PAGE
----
Here’s a real-life example that those of you who belong to membership clubs will understand (I’m thinking Costco and Sam’s Club in the US): How much do you appreciate the DirecTV sales person heckling you as you walk down the aisle, looking at your shopping list? Not very much, right! You’ve paid for a membership and here’s someone who is trying to sell you something as you’re trying to figure out where that delicious smell is coming from. Ah, and there’s the other side of the coin! Those delicious smells are coming from the sample kiosks (or at least they were before COVID), and you don’t mind at all when the vendor tells you exactly where you can find your very own box of delicious yummies if you like what you’ve just eaten.
The samples folks make you glad you have your membership. Sure, you may have spent a little more to try this new variety of treat, but you don’t regret it (at least not until you step on the scale, but that’s outside the scope of this article). Meanwhile, the DirecTV folks make you wonder if you can get a discount on your membership for having to listen to their sales pitches as you walk the aisles.
Clickbait “performs” for bloggers, but not for curated content
The subscribers at Medium pay for their memberships and when Medium curates a piece, it’s as if they’re publishing it in their “newspaper” (for lack of a better analogy). Therefore, they don’t want to oversell it to their members. They want titles that provide information, not provocation. So, if you want to appear among the curated, you’ve got to ditch the clickbait. Granted, this is a recent change, so you’ll still see some clickbait titles getting curated here and there.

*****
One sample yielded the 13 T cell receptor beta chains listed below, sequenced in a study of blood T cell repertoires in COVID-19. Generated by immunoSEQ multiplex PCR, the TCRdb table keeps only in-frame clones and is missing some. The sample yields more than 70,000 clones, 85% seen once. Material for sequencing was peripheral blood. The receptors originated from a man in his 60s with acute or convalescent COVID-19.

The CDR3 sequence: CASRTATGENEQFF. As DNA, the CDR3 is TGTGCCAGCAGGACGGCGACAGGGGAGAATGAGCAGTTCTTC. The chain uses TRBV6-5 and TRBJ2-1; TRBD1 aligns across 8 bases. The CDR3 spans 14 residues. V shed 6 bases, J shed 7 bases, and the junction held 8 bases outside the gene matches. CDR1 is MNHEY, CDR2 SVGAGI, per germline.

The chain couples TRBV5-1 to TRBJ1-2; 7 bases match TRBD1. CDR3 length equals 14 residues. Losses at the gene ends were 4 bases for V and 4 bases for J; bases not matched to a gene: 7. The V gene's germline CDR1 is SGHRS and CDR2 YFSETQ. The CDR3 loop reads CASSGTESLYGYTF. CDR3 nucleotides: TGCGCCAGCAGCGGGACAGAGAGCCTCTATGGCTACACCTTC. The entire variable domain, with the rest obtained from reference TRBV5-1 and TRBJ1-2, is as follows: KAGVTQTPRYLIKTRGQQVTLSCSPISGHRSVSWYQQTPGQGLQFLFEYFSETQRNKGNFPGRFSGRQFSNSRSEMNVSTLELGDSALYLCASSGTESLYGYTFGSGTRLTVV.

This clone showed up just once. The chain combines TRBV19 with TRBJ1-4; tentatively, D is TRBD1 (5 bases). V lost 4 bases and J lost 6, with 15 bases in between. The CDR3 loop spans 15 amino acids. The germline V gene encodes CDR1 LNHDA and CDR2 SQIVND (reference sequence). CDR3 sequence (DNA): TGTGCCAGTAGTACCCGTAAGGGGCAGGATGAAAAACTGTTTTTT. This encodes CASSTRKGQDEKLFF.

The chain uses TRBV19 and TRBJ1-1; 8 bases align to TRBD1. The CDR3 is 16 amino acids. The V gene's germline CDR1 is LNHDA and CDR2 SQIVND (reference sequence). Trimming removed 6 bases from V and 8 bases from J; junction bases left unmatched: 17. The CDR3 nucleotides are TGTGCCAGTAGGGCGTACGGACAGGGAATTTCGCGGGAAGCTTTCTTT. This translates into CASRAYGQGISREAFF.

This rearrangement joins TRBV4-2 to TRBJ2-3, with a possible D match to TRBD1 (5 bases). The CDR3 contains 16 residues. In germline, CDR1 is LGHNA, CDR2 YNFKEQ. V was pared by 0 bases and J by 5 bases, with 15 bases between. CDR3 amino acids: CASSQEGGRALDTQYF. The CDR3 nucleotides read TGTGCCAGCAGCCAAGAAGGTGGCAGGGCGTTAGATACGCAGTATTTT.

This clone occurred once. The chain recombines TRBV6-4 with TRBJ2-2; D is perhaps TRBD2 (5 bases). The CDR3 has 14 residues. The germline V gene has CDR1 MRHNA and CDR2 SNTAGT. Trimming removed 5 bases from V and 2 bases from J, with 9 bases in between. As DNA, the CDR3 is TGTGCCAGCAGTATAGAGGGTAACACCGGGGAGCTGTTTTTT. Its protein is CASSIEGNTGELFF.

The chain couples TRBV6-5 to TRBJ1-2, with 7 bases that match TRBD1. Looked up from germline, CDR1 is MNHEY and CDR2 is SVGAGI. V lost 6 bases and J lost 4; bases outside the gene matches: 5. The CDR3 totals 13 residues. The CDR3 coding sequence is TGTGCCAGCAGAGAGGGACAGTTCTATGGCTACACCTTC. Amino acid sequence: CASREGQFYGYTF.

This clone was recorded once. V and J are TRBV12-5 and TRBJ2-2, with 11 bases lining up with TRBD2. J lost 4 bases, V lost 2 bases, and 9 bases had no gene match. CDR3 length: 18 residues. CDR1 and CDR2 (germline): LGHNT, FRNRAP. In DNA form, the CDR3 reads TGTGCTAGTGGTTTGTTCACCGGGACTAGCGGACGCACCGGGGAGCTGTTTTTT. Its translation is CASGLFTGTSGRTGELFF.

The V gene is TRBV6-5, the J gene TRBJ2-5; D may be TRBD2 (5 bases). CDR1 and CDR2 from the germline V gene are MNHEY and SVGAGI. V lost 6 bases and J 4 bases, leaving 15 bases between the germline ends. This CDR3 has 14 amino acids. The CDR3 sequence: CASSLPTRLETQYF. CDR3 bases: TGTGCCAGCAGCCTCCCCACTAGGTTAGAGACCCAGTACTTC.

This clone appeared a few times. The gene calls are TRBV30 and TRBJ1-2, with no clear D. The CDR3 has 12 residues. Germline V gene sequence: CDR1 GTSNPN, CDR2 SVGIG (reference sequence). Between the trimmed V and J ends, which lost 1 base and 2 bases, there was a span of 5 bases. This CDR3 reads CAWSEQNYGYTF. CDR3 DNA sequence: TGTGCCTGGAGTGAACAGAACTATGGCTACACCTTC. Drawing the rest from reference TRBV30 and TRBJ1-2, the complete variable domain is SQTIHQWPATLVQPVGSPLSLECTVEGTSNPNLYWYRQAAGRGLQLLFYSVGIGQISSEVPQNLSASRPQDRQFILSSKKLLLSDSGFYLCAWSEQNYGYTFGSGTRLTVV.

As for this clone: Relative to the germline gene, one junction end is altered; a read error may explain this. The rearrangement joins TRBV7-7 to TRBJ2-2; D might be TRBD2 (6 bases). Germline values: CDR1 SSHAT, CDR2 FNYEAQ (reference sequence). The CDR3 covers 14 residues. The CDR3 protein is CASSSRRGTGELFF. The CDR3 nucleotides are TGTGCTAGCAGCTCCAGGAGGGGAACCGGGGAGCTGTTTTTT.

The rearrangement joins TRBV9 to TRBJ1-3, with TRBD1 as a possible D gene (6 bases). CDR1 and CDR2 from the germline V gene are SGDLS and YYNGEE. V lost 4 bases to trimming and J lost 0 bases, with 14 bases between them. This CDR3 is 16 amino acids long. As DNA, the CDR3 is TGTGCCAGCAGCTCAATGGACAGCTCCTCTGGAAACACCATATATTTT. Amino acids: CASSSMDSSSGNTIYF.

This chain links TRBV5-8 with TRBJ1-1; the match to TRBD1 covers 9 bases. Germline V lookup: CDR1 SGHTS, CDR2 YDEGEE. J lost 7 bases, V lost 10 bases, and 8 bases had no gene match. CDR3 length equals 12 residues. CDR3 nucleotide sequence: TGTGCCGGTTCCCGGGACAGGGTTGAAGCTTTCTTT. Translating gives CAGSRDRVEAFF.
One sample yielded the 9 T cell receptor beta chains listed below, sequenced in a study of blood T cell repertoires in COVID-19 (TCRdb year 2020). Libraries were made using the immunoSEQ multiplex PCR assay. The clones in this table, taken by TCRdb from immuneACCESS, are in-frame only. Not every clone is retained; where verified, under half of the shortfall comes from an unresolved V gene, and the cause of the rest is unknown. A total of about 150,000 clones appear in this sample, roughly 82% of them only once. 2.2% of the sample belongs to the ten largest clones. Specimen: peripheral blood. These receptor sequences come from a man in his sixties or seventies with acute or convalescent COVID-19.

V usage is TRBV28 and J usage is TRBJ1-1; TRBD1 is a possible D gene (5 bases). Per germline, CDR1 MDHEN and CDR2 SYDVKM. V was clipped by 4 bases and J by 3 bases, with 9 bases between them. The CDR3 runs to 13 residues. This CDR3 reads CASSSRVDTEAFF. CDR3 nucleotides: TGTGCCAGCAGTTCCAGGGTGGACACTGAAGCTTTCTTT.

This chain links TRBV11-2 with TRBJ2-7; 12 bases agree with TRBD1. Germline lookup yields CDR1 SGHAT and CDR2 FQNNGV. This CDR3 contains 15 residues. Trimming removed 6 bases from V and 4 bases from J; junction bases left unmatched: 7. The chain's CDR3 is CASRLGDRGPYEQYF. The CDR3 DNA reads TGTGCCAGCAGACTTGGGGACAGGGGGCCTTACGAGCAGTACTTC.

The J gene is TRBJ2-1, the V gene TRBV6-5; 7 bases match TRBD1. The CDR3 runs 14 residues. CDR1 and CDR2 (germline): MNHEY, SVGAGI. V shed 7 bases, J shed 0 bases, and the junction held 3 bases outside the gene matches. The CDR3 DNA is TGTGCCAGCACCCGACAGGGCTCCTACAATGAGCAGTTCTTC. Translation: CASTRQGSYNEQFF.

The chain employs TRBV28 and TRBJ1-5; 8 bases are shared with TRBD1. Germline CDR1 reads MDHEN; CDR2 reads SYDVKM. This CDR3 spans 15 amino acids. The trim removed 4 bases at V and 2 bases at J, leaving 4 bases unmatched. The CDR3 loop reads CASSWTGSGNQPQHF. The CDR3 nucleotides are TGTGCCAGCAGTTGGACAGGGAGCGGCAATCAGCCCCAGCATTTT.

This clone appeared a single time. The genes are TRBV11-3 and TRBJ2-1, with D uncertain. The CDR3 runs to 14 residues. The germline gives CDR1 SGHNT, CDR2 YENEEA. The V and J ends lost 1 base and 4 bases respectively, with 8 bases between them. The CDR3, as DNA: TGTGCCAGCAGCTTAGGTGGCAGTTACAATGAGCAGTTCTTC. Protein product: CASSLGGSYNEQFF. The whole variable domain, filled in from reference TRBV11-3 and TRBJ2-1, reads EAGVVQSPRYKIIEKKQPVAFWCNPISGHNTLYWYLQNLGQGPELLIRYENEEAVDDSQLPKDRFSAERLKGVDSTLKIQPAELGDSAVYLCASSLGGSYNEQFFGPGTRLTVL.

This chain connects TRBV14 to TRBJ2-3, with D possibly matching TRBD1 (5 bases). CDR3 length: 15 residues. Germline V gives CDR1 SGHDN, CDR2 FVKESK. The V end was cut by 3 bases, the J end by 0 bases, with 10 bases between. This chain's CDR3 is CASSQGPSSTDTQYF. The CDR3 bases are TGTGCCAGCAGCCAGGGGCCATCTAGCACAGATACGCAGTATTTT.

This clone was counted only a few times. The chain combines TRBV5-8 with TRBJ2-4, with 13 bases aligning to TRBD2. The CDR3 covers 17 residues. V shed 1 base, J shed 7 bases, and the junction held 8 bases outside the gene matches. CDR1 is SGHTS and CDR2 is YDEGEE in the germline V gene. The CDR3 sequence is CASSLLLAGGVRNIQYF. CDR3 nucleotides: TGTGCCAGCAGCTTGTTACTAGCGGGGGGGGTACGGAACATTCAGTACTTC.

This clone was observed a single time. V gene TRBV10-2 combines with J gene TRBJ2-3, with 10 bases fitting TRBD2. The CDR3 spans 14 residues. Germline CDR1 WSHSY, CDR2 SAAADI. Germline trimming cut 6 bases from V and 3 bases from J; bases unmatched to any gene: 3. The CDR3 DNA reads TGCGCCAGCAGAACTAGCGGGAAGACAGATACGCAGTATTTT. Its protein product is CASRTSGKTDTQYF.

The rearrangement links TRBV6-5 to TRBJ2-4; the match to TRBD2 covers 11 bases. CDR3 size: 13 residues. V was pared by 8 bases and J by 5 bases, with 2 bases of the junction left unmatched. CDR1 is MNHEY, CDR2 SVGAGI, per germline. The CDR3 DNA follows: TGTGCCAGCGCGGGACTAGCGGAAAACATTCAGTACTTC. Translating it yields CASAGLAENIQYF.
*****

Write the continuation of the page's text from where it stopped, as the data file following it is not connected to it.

But, you won’t see them on Publishous.
That’s right, we are going clickbait free from this point forward. So, when you send us something, save everyone some time and make sure your titles are informative and not provocative. It’s OK to give away the premise of your piece (the “lede” in journo-jargon), as long as you don’t use the same words in the title as you do when you reveal the lede in your work (Roget’s is your friend).
Personal anecdotes are fine, but they don’t count as research or information
Everyone loves a good story. Stories speak to the heart, and they are great ways to make information memorable. However, they are not information in and of themselves. Frame the “I” story as “you” so it relates to the reader and she feels like she is part of the story.
Publishous is looking for articles that provide the reader with information — information that is applicable to the reader, not just to the writer. So, if you’re going to tell a personal story, make sure to back it up with external research and information that shows a wider-reaching, almost universal, application. And make sure to link to those sources.
That’s what we’re looking for: evergreen (vs. dated or event-driven) content, supported by (i.e. linked to) external sources, that is applicable to the lives of a broad population.
What works for you may not work for us and vice-versa
There’s no doubt that clickbait titles perform… for bloggers and independent writers.
We’re just not interested in them.
Just because we’ve published it in the past, doesn’t mean we want it going forward.
We want your best, most informational, evergreen content to share with our growing fanbase, because when you get curated, we all look good.
Do you know what clickbait is? If so, good for you. I bet the definition is broader than you think. See this to make sure we’re on the same page.